Lex Marcos’ set design for Bus Stop. • Photo by Deborah Hayes (dhayestheatre.weebly.com and debhayesphotography.com)

Lex Marcos is designing sets for shows around town, at Intiman and Theater Schmeater, among others, and his work will next be seen at ArtsWest and Washington Ensemble Theatre.

In the first three quarters of 2018, Marcos has completed four set design projects, and has a full slate of work planned for 2019, including a show with Sara Porkalob at Café Nordo next summer.

For Marcos, set design is both a great pleasure and a big responsibility. “I try to let my inner child in me to play, to be creative, curious and to just let go and embrace and occasionally laugh at my mistakes and move on,” he said. “At the same time, I take the role of a grown-up, knowing when to listen very carefully and hear my collaborators, to be responsive, and when to deliver the goods when they are due.”

Marcos initially took a roundabout way into set design. “I originally studied painting and art history,” Marcos said. “I also started as an actor while I was in my undergrad, and as I continued acting, I became more curious about stage scenery.”

Marcos credits his primary role model, director José Estrella of the Philippines, with encouraging his explorations. “She is a great collaborator and truly has a great eye in seeing designs,” he said. “Her intelligence, great talents, hard work, and character inspired me.”

But he learned more than design skills from Estrella. “How she leads, treats and protects her team and sees not only the artistic side of the production but at the same time the logistics and management side of it was admirable,” he said. “Also, she had the ability to stay calm and still during times of adversity and to remain objective when crucial decisions have to be made.”

Working with Estrella, Marcos learned that set design is more than just another visual art. “You are creating a visual environment or a world that characters in a given play would inhabit,” he said. “It requires script analysis, research, visual art skills, understanding of space, and technical skills among others. It entails continuous learning and mastery.”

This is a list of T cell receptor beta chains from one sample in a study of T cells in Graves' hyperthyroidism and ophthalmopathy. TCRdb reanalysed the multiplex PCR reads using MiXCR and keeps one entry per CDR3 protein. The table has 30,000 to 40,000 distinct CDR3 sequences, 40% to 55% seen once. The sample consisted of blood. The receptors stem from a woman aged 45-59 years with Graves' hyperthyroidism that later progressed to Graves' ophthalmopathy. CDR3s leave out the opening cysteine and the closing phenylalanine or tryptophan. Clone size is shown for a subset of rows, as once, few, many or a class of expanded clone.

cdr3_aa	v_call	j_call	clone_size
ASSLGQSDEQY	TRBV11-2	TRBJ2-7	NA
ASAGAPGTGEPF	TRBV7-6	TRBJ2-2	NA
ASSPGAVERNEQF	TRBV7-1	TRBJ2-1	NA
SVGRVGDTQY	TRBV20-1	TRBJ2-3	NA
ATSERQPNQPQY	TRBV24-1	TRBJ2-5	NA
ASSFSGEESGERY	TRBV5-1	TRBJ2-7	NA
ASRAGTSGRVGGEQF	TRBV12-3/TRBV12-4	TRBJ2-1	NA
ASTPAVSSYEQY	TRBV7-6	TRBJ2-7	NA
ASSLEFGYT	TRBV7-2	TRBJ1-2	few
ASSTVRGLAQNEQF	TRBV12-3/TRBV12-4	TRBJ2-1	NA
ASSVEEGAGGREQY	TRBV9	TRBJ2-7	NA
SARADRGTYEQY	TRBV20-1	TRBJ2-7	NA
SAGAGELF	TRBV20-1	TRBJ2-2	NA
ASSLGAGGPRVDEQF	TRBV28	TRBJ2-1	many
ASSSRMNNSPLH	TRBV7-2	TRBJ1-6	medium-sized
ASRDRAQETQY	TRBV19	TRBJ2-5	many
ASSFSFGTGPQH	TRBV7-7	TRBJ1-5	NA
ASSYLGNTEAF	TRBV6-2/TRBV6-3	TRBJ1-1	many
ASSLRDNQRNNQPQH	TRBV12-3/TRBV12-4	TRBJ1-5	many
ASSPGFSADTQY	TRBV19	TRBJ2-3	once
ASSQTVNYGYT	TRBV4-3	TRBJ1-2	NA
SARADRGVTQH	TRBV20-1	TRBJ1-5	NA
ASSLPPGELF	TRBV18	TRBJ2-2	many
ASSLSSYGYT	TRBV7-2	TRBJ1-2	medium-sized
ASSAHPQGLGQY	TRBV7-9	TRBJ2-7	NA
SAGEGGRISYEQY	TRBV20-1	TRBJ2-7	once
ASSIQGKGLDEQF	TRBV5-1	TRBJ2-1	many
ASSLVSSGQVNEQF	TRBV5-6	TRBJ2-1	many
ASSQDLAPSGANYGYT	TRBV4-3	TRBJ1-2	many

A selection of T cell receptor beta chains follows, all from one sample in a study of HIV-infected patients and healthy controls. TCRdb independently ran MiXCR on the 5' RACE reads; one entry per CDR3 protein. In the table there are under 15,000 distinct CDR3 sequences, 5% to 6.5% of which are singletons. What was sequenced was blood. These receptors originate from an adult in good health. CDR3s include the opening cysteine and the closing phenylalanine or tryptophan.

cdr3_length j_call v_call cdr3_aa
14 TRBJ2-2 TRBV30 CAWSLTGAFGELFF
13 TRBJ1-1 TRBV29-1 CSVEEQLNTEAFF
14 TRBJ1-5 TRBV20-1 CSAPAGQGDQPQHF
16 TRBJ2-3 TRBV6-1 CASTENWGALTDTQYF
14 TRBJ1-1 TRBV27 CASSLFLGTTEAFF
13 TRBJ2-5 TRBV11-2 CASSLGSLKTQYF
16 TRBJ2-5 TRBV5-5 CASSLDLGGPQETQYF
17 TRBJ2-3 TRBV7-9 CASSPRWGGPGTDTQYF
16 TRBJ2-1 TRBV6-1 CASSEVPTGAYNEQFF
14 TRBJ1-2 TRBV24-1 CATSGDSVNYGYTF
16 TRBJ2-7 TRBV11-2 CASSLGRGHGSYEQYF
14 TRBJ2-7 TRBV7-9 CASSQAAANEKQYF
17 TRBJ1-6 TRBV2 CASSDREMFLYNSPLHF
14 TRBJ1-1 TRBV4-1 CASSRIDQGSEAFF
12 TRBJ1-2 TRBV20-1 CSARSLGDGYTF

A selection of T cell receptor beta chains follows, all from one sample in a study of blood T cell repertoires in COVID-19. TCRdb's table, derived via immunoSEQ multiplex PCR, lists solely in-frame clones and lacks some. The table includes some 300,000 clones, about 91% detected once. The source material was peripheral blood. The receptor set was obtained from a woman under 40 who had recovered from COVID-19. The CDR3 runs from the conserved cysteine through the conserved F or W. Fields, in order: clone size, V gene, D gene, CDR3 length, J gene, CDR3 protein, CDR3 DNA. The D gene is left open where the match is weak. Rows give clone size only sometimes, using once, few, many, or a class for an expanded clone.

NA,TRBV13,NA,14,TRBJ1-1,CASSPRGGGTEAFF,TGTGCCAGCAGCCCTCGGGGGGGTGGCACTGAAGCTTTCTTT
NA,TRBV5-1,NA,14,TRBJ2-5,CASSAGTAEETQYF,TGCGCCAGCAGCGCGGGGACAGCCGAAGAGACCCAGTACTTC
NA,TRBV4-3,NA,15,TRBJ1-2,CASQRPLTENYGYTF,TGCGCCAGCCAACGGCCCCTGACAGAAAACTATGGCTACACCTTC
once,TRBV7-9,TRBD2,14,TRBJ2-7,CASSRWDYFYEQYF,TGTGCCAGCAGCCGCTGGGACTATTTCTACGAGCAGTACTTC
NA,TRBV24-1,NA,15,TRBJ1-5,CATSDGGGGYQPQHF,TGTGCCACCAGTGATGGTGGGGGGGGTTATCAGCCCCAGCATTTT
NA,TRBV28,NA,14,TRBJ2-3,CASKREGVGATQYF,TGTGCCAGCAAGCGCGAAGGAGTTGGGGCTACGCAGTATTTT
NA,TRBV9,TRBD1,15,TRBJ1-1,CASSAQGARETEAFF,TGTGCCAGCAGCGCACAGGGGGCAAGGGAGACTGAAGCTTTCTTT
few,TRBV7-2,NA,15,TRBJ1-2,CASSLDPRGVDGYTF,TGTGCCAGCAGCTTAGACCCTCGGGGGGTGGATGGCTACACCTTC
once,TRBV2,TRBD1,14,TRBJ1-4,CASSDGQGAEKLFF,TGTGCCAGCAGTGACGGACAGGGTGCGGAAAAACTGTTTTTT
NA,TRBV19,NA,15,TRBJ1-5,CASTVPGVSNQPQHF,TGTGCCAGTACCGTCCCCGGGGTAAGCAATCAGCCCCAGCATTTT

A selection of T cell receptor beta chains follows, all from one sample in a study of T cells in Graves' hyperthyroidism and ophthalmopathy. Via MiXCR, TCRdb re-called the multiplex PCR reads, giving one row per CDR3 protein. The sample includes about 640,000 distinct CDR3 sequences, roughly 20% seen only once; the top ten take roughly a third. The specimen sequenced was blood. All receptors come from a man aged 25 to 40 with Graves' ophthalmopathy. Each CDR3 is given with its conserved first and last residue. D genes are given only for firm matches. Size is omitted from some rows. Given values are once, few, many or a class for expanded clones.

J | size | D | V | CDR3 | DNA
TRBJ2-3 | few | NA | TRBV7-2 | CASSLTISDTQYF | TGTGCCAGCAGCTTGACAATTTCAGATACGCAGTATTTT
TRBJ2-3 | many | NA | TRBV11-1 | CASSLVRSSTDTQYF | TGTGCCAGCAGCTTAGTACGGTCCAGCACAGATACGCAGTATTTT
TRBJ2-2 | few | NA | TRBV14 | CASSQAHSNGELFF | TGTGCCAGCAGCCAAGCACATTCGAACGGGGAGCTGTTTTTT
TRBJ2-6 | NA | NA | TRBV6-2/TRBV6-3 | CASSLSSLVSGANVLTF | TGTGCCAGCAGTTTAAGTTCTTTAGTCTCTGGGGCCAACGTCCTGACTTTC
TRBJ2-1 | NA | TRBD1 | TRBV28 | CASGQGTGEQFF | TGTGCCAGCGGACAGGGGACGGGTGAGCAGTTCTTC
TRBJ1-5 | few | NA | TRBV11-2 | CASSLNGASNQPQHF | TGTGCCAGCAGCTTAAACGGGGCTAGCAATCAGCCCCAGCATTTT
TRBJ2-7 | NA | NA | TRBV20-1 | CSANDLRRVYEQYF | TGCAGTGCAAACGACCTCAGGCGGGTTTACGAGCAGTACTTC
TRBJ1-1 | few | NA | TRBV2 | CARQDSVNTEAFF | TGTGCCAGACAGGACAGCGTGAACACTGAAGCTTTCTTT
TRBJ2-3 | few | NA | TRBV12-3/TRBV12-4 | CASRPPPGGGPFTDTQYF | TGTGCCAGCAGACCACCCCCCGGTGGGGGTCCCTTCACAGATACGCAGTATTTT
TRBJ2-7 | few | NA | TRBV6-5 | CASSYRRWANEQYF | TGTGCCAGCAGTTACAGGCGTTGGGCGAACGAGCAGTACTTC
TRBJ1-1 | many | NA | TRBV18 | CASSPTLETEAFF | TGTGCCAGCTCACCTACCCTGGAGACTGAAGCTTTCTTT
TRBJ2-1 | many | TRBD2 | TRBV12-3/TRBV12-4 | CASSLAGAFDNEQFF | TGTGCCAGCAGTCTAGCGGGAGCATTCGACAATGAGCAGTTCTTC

Part of this learning includes the element of stage lighting. “When I do my design process, I try to imagine how the scenes are being lit,” Marcos said. “Lighting provides focus to the characters, enhances the color of the moving picture, the scenery, and the costumes.”

But lighting can also enhance a set design in other ways. A well-calibrated scenery and lighting can provide an evocative feeling in a moving picture or drama,” Marcos said. “It can draw different emotions.”

Emotion is at the heart of Marcos’s favorite set design project thus far, a show called “Umaaraw Umuulan Kinakasal ang Tikbalang,” adapted by Rody Vera from the children’s short story “The Magic Circle” by Gilda Cordero-Fernando. “I really like the story because it tells about love, kindness, and respect for Nature and other living creatures around us,” Marcos said. “The play reminds the children of all ages of our responsibility to take care of our environment.”

Despite the fulfillment that Marcos has found in creating set designs, it isn’t always easy. “Your work will always be criticized, of course,” he said. “I get affected easily and become disheartened by those people who for some reason seem like they do not want you to succeed.”

But Marcos found strategies for dealing with this disappointment. “I have learned to be firm and be resilient, keeping only a smaller circle of people whom I can trust,” he said. “I tried working with the same team that trusted me wherein I could fully express my full potential as a designer.”

The financial challenges of a low-paying field also spurred Marcos to develop a variety of earning options while still in the Philippines.

“I came from a very simple family and we are not well off,” he said. “I did some stage design for commercial events, and eventually did lighting design in some shows where I was the scenic designer. I acted in some plays, sometimes doing small roles in local TV that paid well. I exhibited and sold some paintings, I also did graphic designs for posters and ads here and there.”

Then Marcos decided to come attend graduate school at the University of Washington. “I think those experiences have equipped me to be here in the U.S.,” he said. “Now, I feel a different level of challenges but somehow similar, a new journey in a place wherein I am not in my comfort zone most of the time, but it is all right because I think I am more prepared to face the challenges.”

Through the course of his education and many job experiences, Marcos has gained some key insights. “I learned how to trust my hands more and my intuition. I need to take a piece of paper and a pencil while I am having a conversation with my director and start doing rough sketches,” he said. “I’m somehow instinctively interpreting striking words that I hear during preliminary design meetings. Later on, those drawings speak to me or help draw out some ideas that eventually will serve as a guide in creating my designs.”

Sometimes, Marcos has found, less can be more. “I’ve been learning to examine negative spaces areas that are not occupied by scenic elements,” he said, “which can be a potential place to contain energy and flow for characters in the stage.”

But what are some of the most important things that Marcos has discovered during his years as an artist? “I am fortunate to work on pieces that tackle Identity, gender, race, and cultural differences,” he said. “I also realized that there are a lot of great people in the theater community who are more than willing to devote their talents, time, and energy to create a platform that would help make our world a better place to live in.”

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